The Federal Council and Parliament recommend that voters accept proposal to implement minimum taxation

Bern, 24.04.2023 - The Federal Council and Parliament want to implement the OECD/G20 reform on minimum taxation for large multinational enterprises, thereby creating stable framework conditions and securing both tax receipts and jobs in Switzerland. The electorate will vote on the requisite constitutional amendment on 18 June 2023. At the press conference on 24 April 2023, Federal Councillor Karin Keller-Sutter presented the arguments in favour of accepting the proposal. Representatives from the cantons and communes were also present.

Switzerland has signed up to the OECD/G20 minimum taxation project for large multinational enterprises, together with around 140 other countries. The aim is that, in each jurisdiction, such companies pay at least 15% tax on profits if their annual turnover exceeds CHF 750 million. According to an estimate by the Federal Tax Administration (FTA), only a few hundred Swiss and a few thousand foreign corporate groups are directly affected by the OECD/G20 reform. The OECD/G20 minimum tax rate should be introduced by means of a constitutional amendment, which will be subject to a vote by the people and the cantons.

At the press conference on 24 April 2023, Federal Councillor Karin Keller-Sutter, together with Ernst Stocker, President of the Cantonal Council of Zurich, Nathalie Fontanet, Member of the Cantonal Council of Geneva, and Daniel Leupi, Member of the Cantonal Council of Zurich and President of the Conference of City Finance Directors, explained the reasons for accepting the proposal, which was adopted by Parliament in December 2022. By implementing the minimum tax rate, the Federal Council and Parliament are aiming to ensure internationally stable framework conditions for Switzerland as a business location, and secure Swiss tax receipts and jobs. If Switzerland did not introduce minimum taxation, other jurisdictions could collect the difference between the lower tax burden in Switzerland and the minimum tax rate of 15%. Thus, introducing the minimum tax rate ensures that the tax receipts remain in Switzerland. Moreover, the legal framework creates legal certainty for the affected companies in Switzerland.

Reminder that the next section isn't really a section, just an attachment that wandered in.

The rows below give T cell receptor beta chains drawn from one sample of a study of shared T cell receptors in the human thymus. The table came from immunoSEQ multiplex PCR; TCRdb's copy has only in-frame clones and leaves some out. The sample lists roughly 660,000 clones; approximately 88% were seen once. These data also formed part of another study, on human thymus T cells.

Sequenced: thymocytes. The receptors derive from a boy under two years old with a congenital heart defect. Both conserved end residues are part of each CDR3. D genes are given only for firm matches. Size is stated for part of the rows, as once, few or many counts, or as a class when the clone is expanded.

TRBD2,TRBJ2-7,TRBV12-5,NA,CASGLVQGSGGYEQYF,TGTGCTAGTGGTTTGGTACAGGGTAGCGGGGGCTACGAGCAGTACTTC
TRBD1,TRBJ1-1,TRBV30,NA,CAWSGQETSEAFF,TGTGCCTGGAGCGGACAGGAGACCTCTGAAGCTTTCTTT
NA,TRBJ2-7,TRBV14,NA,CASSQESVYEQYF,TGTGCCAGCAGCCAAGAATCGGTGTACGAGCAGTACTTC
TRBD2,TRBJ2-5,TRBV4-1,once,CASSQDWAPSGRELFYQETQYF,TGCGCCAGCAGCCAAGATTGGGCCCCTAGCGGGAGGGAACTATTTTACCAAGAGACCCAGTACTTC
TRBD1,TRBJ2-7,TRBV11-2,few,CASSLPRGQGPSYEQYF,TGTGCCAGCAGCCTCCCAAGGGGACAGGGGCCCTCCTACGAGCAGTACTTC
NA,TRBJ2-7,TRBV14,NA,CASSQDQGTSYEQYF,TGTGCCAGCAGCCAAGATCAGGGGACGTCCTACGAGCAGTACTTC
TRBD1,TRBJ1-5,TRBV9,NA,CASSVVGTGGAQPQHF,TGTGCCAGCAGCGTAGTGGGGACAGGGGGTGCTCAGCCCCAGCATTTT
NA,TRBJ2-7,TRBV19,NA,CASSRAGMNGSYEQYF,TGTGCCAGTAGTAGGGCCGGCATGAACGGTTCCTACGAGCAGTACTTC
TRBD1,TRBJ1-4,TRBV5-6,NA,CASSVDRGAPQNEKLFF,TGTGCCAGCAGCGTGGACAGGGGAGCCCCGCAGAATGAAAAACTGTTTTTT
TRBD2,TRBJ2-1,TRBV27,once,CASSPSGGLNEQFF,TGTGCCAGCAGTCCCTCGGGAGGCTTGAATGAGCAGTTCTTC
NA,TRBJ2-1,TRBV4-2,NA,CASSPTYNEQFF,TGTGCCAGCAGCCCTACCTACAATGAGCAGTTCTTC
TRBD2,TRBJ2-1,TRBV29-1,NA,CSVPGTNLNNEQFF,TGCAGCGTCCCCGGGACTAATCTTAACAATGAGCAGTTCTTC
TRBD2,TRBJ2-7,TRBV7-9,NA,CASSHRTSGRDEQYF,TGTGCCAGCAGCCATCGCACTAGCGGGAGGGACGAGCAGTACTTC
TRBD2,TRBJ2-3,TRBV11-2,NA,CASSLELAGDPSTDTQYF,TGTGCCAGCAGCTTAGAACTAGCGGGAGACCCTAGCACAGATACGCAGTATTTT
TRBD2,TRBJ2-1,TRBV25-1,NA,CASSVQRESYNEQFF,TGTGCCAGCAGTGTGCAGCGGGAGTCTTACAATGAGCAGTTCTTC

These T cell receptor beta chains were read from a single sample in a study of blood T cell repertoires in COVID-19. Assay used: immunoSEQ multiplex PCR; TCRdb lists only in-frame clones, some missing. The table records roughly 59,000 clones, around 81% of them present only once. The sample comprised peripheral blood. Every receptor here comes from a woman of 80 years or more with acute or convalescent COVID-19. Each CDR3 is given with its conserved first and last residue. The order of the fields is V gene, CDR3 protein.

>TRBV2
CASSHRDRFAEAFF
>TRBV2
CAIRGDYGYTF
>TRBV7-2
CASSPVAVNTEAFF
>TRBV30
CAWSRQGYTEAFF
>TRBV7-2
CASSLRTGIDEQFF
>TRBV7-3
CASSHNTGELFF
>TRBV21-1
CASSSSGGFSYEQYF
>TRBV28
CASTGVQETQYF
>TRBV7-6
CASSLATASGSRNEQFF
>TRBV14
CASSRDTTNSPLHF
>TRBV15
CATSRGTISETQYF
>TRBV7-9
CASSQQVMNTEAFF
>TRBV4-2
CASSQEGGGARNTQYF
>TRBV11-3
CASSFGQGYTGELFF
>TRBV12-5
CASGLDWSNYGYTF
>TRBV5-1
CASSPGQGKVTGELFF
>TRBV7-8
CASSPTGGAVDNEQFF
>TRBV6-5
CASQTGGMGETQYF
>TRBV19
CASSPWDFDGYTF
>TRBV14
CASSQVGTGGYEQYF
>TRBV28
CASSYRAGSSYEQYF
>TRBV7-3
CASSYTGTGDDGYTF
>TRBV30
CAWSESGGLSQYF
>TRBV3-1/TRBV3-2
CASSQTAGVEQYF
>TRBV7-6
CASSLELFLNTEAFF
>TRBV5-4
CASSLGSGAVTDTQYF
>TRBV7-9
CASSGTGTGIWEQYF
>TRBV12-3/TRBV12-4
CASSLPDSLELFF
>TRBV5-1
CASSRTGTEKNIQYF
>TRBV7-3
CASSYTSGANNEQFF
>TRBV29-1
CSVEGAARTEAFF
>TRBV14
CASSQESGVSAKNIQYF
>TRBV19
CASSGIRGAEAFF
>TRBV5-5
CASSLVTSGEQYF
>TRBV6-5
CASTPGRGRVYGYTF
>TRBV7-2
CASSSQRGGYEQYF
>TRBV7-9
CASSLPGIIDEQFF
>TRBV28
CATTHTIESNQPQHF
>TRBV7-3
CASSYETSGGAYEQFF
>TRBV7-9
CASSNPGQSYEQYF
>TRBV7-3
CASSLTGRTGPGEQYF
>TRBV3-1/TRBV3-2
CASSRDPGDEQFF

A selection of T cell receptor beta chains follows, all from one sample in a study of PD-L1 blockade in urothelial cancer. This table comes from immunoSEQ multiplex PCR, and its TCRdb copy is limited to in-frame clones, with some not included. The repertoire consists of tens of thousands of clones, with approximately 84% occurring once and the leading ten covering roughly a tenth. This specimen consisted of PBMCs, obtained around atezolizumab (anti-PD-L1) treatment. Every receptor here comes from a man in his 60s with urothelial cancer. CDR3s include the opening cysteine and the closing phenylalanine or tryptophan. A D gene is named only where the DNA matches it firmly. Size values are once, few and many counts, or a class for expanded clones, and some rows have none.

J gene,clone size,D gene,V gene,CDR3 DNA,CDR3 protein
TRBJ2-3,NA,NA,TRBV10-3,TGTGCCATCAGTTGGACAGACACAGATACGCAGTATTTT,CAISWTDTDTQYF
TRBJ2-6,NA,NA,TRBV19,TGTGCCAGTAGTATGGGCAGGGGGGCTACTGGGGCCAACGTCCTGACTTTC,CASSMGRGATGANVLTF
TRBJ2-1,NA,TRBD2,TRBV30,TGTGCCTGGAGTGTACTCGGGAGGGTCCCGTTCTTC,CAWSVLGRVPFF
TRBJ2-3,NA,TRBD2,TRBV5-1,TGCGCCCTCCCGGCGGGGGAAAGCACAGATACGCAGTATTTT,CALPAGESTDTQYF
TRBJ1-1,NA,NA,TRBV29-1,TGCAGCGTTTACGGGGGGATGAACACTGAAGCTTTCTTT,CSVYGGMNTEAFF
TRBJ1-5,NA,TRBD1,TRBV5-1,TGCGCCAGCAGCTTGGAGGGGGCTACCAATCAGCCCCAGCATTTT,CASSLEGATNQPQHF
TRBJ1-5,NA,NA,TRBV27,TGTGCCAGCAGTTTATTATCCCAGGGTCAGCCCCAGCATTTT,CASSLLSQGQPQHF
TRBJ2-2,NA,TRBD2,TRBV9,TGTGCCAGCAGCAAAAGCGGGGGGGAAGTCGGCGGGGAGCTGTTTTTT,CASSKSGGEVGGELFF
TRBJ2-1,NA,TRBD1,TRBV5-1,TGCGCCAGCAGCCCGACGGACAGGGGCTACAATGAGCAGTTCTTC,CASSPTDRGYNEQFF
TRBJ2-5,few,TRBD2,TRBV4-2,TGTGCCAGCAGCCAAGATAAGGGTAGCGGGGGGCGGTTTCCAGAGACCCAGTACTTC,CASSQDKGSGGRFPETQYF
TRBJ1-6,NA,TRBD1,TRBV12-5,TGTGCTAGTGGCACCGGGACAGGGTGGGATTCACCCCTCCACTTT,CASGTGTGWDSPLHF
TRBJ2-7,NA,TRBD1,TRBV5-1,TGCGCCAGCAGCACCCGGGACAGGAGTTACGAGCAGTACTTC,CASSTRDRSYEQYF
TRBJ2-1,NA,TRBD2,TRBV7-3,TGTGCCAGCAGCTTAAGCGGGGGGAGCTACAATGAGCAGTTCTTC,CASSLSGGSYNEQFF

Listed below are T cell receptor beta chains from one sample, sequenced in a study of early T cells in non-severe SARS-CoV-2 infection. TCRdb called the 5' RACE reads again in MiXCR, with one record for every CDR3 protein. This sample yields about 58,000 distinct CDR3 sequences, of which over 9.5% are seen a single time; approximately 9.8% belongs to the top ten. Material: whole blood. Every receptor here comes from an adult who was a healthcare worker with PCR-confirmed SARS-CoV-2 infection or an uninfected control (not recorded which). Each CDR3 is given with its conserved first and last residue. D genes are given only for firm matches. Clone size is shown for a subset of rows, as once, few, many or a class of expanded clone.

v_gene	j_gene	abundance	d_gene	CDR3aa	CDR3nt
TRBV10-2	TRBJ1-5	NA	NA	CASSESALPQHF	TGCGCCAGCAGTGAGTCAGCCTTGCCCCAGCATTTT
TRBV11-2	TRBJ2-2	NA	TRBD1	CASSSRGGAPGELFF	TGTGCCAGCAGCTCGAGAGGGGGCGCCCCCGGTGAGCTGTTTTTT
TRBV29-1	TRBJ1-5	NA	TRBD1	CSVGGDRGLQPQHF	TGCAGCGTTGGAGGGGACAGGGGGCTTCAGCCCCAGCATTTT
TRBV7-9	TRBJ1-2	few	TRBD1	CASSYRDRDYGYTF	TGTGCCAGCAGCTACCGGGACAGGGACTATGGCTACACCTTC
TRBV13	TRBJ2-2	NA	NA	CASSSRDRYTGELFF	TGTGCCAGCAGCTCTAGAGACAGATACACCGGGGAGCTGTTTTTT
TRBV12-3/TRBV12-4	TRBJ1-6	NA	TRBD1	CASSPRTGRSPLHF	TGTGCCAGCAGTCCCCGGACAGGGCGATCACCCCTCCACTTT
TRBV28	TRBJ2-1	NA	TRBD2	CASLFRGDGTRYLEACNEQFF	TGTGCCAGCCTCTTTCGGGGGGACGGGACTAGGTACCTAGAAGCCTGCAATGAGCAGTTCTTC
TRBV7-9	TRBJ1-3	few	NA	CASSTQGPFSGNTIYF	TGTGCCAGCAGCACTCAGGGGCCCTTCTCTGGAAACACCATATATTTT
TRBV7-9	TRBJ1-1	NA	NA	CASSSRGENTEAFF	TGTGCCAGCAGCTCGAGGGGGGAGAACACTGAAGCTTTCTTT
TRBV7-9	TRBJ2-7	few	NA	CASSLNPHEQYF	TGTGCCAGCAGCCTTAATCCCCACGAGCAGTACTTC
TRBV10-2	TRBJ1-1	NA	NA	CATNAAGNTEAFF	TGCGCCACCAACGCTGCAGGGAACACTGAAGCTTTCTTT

Additional receipts will benefit everybody

Under the proposal, Switzerland will implement the minimum tax rate by means of a supplementary tax. This covers the difference between the current tax burden and the minimum tax rate of 15%. The FTA estimates that the receipts from the supplementary tax will amount to CHF 1-2.5 billion in the first year. However, it is difficult to gauge either the short- or the long-term financial impact of the supplementary tax.

Of the receipts from the supplementary tax, 75% will go to those cantons in which the current tax burden for the companies concerned is less than 15%. The Confederation will be entitled to 25% of the receipts. This distribution ratio was decided by Parliament and is based on a compromise reached between representatives of the Confederation, cantons, cities and communes.

The cantons will decide independently how they will use their receipts, but they must take appropriate account of the communes. The supplementary receipts will be taken into consideration for national fiscal equalization. This ensures that all cantons benefit from the tax receipts, including the financially weaker cantons. Around a third of the federal share will also go towards national fiscal equalization. The Confederation will use the remaining funds for the nationwide promotion of locational appeal; this could, for example, involve fostering research or measures to achieve better work/life balance.

A bone of contention during the parliamentary debate was the distribution of the receipts from the supplementary tax between the Confederation and cantons, and between the cantons themselves. The chosen distribution ratio led a minority to reject the proposal. The majority of parliamentarians want to be able to introduce the OECD minimum tax rate in Switzerland and are in favour of the proposal.

Swift implementation via ordinance

Many jurisdictions – especially the EU – are planning to bring the minimum tax rate into force by 2024. The proposal which will be submitted to a popular vote ensures that Switzerland will be ready at the same time, by allowing the Federal Council to temporarily introduce the minimum tax rate via an ordinance. Subsequently, the Federal Council will submit a law to Parliament within six years. This will replace the ordinance.

Address for enquiries

FDF Communications
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Federal Department of Finance

State Secretariat for International Financial Matters

The Federal Tax Administration